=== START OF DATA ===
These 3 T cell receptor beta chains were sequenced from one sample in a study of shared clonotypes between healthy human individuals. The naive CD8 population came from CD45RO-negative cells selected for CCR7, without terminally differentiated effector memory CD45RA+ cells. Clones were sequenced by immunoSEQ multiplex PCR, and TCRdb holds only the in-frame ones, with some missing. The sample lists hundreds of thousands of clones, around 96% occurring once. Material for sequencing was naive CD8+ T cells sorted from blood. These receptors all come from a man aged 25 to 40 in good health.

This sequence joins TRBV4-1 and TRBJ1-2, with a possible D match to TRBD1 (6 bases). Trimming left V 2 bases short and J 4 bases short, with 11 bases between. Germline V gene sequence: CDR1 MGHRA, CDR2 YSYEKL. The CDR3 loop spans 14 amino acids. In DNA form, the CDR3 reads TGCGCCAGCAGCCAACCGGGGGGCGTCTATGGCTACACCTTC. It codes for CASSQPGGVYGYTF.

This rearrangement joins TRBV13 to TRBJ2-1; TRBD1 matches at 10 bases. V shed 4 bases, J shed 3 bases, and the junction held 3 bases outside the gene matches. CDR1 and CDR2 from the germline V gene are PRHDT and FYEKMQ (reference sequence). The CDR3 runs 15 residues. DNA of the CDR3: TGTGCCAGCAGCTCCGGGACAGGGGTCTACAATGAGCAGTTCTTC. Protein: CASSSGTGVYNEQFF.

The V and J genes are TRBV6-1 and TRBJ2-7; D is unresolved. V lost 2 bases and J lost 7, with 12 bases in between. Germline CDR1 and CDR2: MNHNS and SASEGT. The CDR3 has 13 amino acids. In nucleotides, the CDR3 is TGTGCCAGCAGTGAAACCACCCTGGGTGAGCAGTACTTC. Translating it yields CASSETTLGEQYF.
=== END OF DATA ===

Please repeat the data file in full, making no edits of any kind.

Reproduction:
These 3 T cell receptor beta chains were sequenced from one sample in a study of shared clonotypes between healthy human individuals. The naive CD8 population came from CD45RO-negative cells selected for CCR7, without terminally differentiated effector memory CD45RA+ cells. Clones were sequenced by immunoSEQ multiplex PCR, and TCRdb holds only the in-frame ones, with some missing. The sample lists hundreds of thousands of clones, around 96% occurring once. Material for sequencing was naive CD8+ T cells sorted from blood. These receptors all come from a man aged 25 to 40 in good health.

This sequence joins TRBV4-1 and TRBJ1-2, with a possible D match to TRBD1 (6 bases). Trimming left V 2 bases short and J 4 bases short, with 11 bases between. Germline V gene sequence: CDR1 MGHRA, CDR2 YSYEKL. The CDR3 loop spans 14 amino acids. In DNA form, the CDR3 reads TGCGCCAGCAGCCAACCGGGGGGCGTCTATGGCTACACCTTC. It codes for CASSQPGGVYGYTF.

This rearrangement joins TRBV13 to TRBJ2-1; TRBD1 matches at 10 bases. V shed 4 bases, J shed 3 bases, and the junction held 3 bases outside the gene matches. CDR1 and CDR2 from the germline V gene are PRHDT and FYEKMQ (reference sequence). The CDR3 runs 15 residues. DNA of the CDR3: TGTGCCAGCAGCTCCGGGACAGGGGTCTACAATGAGCAGTTCTTC. Protein: CASSSGTGVYNEQFF.

The V and J genes are TRBV6-1 and TRBJ2-7; D is unresolved. V lost 2 bases and J lost 7, with 12 bases in between. Germline CDR1 and CDR2: MNHNS and SASEGT. The CDR3 has 13 amino acids. In nucleotides, the CDR3 is TGTGCCAGCAGTGAAACCACCCTGGGTGAGCAGTACTTC. Translating it yields CASSETTLGEQYF.